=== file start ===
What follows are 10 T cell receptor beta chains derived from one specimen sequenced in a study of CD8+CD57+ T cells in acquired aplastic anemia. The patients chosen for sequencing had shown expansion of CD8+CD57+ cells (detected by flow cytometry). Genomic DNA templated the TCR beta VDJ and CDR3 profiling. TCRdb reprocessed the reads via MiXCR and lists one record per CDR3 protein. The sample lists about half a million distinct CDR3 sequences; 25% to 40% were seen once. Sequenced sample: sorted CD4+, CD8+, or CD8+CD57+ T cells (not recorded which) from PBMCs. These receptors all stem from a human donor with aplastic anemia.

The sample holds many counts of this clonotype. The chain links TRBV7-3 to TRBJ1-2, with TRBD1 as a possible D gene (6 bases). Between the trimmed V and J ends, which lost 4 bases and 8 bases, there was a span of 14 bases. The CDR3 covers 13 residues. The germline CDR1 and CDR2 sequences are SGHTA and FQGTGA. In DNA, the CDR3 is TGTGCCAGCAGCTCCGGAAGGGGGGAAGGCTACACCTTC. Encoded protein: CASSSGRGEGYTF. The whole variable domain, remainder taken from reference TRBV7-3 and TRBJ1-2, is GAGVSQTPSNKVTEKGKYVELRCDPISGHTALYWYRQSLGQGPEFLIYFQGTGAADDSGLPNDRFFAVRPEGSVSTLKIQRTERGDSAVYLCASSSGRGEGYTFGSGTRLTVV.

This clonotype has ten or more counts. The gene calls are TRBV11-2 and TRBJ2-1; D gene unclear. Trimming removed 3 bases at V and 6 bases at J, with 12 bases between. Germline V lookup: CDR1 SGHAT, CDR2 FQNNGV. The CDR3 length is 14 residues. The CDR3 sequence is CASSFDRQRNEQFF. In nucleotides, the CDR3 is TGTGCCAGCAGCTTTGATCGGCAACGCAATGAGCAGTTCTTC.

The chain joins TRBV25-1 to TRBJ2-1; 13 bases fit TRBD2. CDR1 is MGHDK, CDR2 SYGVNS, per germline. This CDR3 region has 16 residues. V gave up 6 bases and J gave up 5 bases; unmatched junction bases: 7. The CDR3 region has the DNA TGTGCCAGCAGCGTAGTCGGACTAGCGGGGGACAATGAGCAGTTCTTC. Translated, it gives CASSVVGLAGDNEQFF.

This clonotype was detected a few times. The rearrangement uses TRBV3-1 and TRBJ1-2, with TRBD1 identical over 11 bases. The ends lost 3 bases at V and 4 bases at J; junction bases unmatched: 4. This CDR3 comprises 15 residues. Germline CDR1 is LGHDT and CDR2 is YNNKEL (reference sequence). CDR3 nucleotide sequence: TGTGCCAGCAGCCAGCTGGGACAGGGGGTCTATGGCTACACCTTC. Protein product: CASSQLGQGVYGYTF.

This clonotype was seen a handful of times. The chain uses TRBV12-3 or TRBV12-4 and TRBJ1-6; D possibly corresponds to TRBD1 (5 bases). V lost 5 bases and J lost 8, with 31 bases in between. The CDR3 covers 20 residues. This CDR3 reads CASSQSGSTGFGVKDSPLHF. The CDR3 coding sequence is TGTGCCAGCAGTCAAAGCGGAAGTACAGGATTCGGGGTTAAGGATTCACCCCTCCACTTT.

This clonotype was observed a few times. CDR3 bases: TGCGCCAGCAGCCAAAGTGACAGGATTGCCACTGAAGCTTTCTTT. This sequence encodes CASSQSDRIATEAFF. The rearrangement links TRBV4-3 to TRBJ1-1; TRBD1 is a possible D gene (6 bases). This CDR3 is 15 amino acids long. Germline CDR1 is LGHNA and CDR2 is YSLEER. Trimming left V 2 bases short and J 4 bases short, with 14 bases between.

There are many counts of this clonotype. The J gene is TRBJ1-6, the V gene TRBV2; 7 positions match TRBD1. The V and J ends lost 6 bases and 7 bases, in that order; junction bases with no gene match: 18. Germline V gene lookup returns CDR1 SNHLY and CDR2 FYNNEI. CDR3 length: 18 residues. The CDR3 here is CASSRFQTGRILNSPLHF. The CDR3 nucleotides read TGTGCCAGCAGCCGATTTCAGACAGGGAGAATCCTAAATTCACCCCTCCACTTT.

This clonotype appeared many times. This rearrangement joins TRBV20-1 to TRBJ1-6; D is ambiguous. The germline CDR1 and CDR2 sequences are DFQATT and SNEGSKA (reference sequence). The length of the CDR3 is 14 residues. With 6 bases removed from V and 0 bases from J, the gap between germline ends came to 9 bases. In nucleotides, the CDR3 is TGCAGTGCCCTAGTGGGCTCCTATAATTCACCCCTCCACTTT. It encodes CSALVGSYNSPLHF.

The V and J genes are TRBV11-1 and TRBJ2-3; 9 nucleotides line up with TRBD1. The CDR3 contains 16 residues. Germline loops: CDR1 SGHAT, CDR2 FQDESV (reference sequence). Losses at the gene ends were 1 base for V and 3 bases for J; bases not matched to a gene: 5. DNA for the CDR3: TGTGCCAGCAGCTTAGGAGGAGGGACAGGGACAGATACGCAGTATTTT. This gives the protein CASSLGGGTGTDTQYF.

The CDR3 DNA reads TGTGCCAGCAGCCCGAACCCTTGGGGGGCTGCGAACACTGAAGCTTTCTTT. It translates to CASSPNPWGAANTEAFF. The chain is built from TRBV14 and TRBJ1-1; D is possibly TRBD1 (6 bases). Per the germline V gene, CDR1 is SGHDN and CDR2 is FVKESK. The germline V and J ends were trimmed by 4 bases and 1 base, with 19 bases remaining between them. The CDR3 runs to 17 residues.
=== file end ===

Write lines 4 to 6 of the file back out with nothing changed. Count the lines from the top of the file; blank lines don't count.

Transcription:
The chain joins TRBV25-1 to TRBJ2-1; 13 bases fit TRBD2. CDR1 is MGHDK, CDR2 SYGVNS, per germline. This CDR3 region has 16 residues. V gave up 6 bases and J gave up 5 bases; unmatched junction bases: 7. The CDR3 region has the DNA TGTGCCAGCAGCGTAGTCGGACTAGCGGGGGACAATGAGCAGTTCTTC. Translated, it gives CASSVVGLAGDNEQFF.

This clonotype was detected a few times. The rearrangement uses TRBV3-1 and TRBJ1-2, with TRBD1 identical over 11 bases. The ends lost 3 bases at V and 4 bases at J; junction bases unmatched: 4. This CDR3 comprises 15 residues. Germline CDR1 is LGHDT and CDR2 is YNNKEL (reference sequence). CDR3 nucleotide sequence: TGTGCCAGCAGCCAGCTGGGACAGGGGGTCTATGGCTACACCTTC. Protein product: CASSQLGQGVYGYTF.

This clonotype was seen a handful of times. The chain uses TRBV12-3 or TRBV12-4 and TRBJ1-6; D possibly corresponds to TRBD1 (5 bases). V lost 5 bases and J lost 8, with 31 bases in between. The CDR3 covers 20 residues. This CDR3 reads CASSQSGSTGFGVKDSPLHF. The CDR3 coding sequence is TGTGCCAGCAGTCAAAGCGGAAGTACAGGATTCGGGGTTAAGGATTCACCCCTCCACTTT.